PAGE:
(b. Rio de Janeiro, Brazil, 1948).
Meireles studied at the Escola Nacional de Belas Artes and the Escola do Museu de Arte Moderna. A conceptual artist, he is deeply rooted in politics, social observation, and cultural commentary. In the late 1960's to early 1970's his "Insertions into Ideological Circuits" made the viewer an active participant in his political commentary. Coca-cola bottles were taken from circulation, silkscreened with the words "Yankee go home" (the American government backed the coup d'etat that began the oppressive military regime) and bank notes stamped with words such as "who killed Herzog?" The bottles and bank notes were re-introduced into circulation forcing those who came across them to make a political choice, to take a stand by destroying the object, keeping it, or putting it back into circulation, exposing more people to their messages.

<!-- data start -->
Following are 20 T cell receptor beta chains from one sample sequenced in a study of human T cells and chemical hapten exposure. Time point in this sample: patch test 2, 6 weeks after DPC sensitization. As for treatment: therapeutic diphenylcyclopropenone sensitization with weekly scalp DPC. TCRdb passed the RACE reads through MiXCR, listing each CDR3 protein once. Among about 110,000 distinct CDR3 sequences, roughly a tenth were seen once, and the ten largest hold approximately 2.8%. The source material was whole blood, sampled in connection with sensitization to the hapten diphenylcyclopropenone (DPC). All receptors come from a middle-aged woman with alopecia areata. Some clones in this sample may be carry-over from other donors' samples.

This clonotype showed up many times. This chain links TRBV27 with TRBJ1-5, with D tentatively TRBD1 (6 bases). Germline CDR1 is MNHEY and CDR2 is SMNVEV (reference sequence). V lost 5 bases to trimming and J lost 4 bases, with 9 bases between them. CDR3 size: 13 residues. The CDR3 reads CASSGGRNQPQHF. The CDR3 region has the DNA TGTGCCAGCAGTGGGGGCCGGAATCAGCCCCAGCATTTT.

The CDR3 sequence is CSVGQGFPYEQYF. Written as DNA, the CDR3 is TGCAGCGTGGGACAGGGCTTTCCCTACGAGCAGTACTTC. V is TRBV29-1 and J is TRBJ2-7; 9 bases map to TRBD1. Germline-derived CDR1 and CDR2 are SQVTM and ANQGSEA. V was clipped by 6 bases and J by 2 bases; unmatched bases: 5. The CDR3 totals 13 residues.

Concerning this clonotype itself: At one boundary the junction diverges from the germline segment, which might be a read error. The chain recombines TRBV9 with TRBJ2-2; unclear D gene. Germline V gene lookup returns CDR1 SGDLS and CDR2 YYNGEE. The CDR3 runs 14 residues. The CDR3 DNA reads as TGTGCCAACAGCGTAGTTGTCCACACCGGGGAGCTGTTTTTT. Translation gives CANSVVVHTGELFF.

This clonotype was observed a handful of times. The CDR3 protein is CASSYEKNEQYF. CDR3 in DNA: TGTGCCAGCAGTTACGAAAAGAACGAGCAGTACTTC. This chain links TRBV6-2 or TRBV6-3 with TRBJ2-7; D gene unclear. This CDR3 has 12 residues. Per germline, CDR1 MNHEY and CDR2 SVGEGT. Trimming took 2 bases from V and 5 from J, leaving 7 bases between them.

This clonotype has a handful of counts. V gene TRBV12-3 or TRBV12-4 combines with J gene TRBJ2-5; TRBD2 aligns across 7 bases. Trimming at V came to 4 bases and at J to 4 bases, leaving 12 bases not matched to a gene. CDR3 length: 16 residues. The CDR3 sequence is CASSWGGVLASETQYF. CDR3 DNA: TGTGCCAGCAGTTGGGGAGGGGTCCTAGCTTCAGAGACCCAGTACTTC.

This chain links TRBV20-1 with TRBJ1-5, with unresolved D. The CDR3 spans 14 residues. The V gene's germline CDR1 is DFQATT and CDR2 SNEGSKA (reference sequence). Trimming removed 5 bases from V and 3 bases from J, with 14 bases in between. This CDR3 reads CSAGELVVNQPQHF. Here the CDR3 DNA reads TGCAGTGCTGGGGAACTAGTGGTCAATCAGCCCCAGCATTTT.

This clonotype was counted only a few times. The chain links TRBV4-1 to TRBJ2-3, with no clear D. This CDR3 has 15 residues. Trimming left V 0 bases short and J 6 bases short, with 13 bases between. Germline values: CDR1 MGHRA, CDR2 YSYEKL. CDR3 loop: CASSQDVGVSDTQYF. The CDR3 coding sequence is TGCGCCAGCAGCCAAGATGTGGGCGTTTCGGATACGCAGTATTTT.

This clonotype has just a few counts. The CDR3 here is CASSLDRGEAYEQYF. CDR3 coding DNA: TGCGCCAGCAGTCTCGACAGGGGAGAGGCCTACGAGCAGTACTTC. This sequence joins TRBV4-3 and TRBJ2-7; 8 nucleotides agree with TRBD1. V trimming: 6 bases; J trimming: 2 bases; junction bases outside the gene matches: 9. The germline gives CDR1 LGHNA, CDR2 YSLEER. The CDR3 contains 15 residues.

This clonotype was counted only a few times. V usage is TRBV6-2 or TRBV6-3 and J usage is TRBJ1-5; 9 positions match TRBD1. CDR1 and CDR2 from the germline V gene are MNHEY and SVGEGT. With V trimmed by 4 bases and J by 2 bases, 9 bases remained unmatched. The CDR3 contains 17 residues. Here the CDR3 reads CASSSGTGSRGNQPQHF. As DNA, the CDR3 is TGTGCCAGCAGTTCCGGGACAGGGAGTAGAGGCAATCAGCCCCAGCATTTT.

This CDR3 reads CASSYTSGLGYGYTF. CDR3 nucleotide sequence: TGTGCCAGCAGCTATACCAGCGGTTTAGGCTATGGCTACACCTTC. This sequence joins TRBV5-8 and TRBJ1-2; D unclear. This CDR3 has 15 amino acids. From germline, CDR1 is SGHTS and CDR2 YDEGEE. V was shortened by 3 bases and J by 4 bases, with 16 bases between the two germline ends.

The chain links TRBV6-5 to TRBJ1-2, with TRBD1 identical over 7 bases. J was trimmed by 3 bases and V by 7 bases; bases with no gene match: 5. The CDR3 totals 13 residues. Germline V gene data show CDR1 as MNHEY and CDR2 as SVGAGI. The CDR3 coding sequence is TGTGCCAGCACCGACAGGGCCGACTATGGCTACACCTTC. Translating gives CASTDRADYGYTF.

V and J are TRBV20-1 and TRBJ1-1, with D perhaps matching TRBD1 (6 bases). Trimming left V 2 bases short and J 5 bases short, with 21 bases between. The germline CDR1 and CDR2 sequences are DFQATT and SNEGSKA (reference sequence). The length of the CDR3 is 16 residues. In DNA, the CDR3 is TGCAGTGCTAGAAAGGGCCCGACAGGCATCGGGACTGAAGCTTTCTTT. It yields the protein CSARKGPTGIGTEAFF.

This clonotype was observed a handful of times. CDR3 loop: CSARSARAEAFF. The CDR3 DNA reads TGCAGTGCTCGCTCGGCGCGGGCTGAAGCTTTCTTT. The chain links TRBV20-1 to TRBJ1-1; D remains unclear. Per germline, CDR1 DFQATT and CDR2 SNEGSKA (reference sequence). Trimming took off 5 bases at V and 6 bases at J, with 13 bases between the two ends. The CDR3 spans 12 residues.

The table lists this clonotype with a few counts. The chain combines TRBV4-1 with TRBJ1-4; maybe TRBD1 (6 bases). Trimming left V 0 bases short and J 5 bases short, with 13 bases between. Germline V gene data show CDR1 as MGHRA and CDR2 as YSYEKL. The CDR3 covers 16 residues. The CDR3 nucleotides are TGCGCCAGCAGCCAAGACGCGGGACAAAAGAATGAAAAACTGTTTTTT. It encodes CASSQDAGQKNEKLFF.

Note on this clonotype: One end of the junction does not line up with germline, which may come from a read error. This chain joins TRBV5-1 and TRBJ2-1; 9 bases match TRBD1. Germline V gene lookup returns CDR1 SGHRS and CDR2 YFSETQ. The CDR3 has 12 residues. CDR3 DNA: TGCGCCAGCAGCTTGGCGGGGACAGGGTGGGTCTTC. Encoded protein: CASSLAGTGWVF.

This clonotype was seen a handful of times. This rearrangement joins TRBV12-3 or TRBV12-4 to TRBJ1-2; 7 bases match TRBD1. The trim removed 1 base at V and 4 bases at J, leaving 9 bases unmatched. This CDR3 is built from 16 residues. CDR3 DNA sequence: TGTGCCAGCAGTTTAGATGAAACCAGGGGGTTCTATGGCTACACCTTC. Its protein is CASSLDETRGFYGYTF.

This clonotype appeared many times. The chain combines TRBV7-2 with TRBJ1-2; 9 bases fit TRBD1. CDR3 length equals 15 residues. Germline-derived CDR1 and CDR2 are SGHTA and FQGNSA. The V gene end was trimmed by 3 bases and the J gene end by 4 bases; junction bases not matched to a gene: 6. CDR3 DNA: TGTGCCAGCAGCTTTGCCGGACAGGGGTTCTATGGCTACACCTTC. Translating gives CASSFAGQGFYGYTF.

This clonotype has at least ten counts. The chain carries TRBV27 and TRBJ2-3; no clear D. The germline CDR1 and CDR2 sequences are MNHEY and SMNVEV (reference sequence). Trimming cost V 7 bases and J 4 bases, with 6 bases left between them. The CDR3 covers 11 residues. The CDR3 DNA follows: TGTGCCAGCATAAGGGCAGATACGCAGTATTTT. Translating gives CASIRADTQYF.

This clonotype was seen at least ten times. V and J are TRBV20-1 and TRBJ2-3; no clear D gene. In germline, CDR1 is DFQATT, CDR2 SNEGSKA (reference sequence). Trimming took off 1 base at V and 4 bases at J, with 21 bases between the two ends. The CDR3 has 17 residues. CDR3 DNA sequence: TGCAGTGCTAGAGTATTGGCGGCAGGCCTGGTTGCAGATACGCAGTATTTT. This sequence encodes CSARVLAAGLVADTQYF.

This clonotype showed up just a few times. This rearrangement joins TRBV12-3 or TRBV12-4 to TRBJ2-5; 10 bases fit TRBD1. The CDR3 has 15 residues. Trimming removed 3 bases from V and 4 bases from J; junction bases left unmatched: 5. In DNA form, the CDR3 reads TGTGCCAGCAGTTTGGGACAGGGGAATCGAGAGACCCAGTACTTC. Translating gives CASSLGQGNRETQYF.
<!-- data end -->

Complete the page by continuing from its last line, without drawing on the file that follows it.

Since the end of the 1960s Meireles has been redefining new possibilities for conceptual art and his own foundations of ongoing critical interpretation based on a relationship with the viewer's sensorial experience, the critical use of ideological and economic systems of circulation, and finally, an ethical connection with the world at-large.
Meireles has been the recipient of such awards as the 2008 Velazquez Prize for Visual Arts and the 1999 Prince Clauss Award. His work has also received retrospective exhibitions in important institutions as the Museum of Fine Arts, Houston, the Tate Modern, the New Museum of Contemporary Art, New York, Museu de Arte Moderna, São Paulo, and Museu de Arte Moderna, Rio de Janeiro. A dedicated pavilion at Inhotim Centro de Arte Contemporânea holds some of Meireles's important works in the permanent collection.
For this 2002 interview, curator Jennifer Teets sits down with Meireles to discuss his recent work, the contemporary art scene and his historic projects Insertions into Ideological Circuits.
Bio sources: Reina Sofia Museum and ArtSpace